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Tutorial Guide

Tutorial Guide
© 2010 Ladybridge Systems Ltd
All rights reserved. No parts of this work may be reproduced in any form or by any means - graphic, electronic, or mechanical, including photocopying, recording, taping, or information storage and retrieval systems - without the written permission of the publisher. Products that are referred to in this documentmay be either trademarks and/or registered trademarks of the respective owners. The publisher and the author make no claim to these trademarks. While every precaution has been taken in the preparation of this document, the publisher and the author assume no responsibility for errors or omissions, or for damages resulting from the use of information contained in this document or from the use ofprograms and source code that may accompany it. In no event shall the publisher and the author be liable for any loss of profit or any other commercial damage caused or alleged to have been caused directly or indirectly by this document.

Publisher Ladybridge Systems Limited 17b Coldstream Lane Hardingstone Northampton NN4 6DB England

Special thanks to: Users of the OpenQM product who havecontributed topics and suggestions for this manual. Such information is always very much appreciated so please continue to send comments to

Technical Editor Martin Phillips Cover Graphic Ishimsi



Table of Contents
1 2 3 4 5 6 7 8 9 10 11 Introduction Installing And Running QM Setting up the Data Files Database Records and Mark Characters Dictionaries Viewingthe Data Conversion and Formatting Dictionary I-type Records Query Processing Building a Report Menu A Simple Loan Management Application 5 8 10 11 13 18 20 21 27 35 37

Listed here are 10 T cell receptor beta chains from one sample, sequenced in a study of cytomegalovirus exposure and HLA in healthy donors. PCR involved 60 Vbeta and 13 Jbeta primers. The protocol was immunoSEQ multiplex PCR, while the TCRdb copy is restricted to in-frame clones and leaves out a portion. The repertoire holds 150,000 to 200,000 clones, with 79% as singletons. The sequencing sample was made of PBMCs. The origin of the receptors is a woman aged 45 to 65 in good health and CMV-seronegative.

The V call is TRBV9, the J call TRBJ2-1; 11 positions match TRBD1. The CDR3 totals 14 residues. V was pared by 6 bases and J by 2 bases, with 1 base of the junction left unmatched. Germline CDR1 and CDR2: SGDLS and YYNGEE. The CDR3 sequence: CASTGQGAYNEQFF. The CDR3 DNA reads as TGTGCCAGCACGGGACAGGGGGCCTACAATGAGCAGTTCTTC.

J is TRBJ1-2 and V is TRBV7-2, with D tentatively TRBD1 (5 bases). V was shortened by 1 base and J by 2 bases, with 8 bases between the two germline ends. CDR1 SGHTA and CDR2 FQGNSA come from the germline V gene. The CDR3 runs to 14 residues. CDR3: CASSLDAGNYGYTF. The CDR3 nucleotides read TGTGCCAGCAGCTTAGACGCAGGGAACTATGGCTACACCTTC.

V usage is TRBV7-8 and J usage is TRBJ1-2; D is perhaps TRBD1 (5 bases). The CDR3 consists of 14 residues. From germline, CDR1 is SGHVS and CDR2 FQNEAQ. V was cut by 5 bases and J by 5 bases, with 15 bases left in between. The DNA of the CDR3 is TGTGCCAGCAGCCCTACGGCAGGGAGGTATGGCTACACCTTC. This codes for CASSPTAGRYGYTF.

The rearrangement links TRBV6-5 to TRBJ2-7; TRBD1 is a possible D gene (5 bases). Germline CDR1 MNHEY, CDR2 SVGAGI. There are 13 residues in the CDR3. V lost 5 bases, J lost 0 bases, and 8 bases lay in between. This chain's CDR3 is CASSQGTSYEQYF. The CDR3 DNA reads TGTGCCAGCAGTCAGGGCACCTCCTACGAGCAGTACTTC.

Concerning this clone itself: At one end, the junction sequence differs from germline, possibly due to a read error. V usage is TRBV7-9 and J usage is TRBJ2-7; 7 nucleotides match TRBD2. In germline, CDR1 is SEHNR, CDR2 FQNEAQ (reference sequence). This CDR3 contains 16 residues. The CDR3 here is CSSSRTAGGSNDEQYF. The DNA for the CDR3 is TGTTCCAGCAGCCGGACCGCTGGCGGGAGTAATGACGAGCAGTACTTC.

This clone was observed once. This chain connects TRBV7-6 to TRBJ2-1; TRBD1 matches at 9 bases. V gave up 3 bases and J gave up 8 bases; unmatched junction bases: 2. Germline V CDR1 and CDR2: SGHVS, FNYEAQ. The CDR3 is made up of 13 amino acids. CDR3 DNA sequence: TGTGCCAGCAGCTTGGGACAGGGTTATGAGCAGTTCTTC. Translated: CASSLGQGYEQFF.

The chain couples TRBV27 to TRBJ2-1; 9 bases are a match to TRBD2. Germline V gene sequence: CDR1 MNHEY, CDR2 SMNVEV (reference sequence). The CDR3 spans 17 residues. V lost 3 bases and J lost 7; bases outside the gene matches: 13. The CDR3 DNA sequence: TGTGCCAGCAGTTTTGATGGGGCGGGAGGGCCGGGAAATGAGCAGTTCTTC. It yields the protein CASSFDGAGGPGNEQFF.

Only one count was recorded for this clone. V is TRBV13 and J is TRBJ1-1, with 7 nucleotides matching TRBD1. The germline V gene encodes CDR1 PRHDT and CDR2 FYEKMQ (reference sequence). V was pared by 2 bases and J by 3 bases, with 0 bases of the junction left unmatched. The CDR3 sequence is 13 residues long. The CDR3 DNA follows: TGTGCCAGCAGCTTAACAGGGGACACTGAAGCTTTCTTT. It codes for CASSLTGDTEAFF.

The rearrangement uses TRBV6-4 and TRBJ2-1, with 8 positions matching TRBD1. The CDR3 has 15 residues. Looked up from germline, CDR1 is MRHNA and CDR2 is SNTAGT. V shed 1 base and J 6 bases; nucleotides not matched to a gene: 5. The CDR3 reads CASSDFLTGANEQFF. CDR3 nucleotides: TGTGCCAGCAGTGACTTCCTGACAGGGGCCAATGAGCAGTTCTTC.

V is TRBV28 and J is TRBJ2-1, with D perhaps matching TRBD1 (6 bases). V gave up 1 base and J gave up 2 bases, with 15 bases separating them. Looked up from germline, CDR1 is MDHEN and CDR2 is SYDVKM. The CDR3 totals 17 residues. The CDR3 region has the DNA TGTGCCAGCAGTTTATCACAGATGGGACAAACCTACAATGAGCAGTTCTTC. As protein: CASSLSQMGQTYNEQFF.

Welcome to the QM Tutorial Guide. This document takes you step by step through construction of a simple application to show many of the features of the QM Multivalue Database.Clearly, a brief tutorial cannot show everything. There is much more for you to discover for yourself once you have mastered the basic principles. In this tutorial we will create a simple library database, construct reports to view the content of the files and develop a small application program to handle loans and returns.

What Is a Multivalue Database? There are many different databases on themarket but they all fall into a small number of basic types. One of these is the relational database such as Oracle or Access. A relational database holds data in the form of tables in just the same way that we could store information as tables written on paper. The application that we are going to build in this tutorial is a database for a library. One of the tables required for this applicationmight be a list of the readers who use the library. We could picture this as below.
Reader id 1 2 3 4 Name A Smith R Jones T Harris L Williams Address 14 High Street 7 Bank Road 4 George Street 5 Earl Street 2543 1 Dec 00 Loan 1737 4823 Date due 21 Nov 00 27 Nov 00

In this simple table, each row represents a reader and each column some data associated with that reader. Reader number 3currently has no book on loan. Relational databases are built following a set of rules known as the Laws of Normalisation. One of these, the first law, states that we may not have repeating data. In practical terms this means that we cannot add extra columns to the right of the table to allow a reader to borrow more than one book.
Reader id 1 2 3 4 Name A Smith R Jones T Harris L Williams Address 14 HighStreet 7 Bank Road 4 George Street 5 Earl Street 2543 1 Dec 00 5473 30 Nov 00 Loan 1737 4823 Date due 21 Nov 00 27 Nov 00 Loan 7584 Date due 21 Nov 00



Tutorial Guide

There are many reasons why this is not allowed, mostly based on the way in which the data will be stored by the computer system. If we are to observe the First Law of Normalisation, we must reconstruct our...
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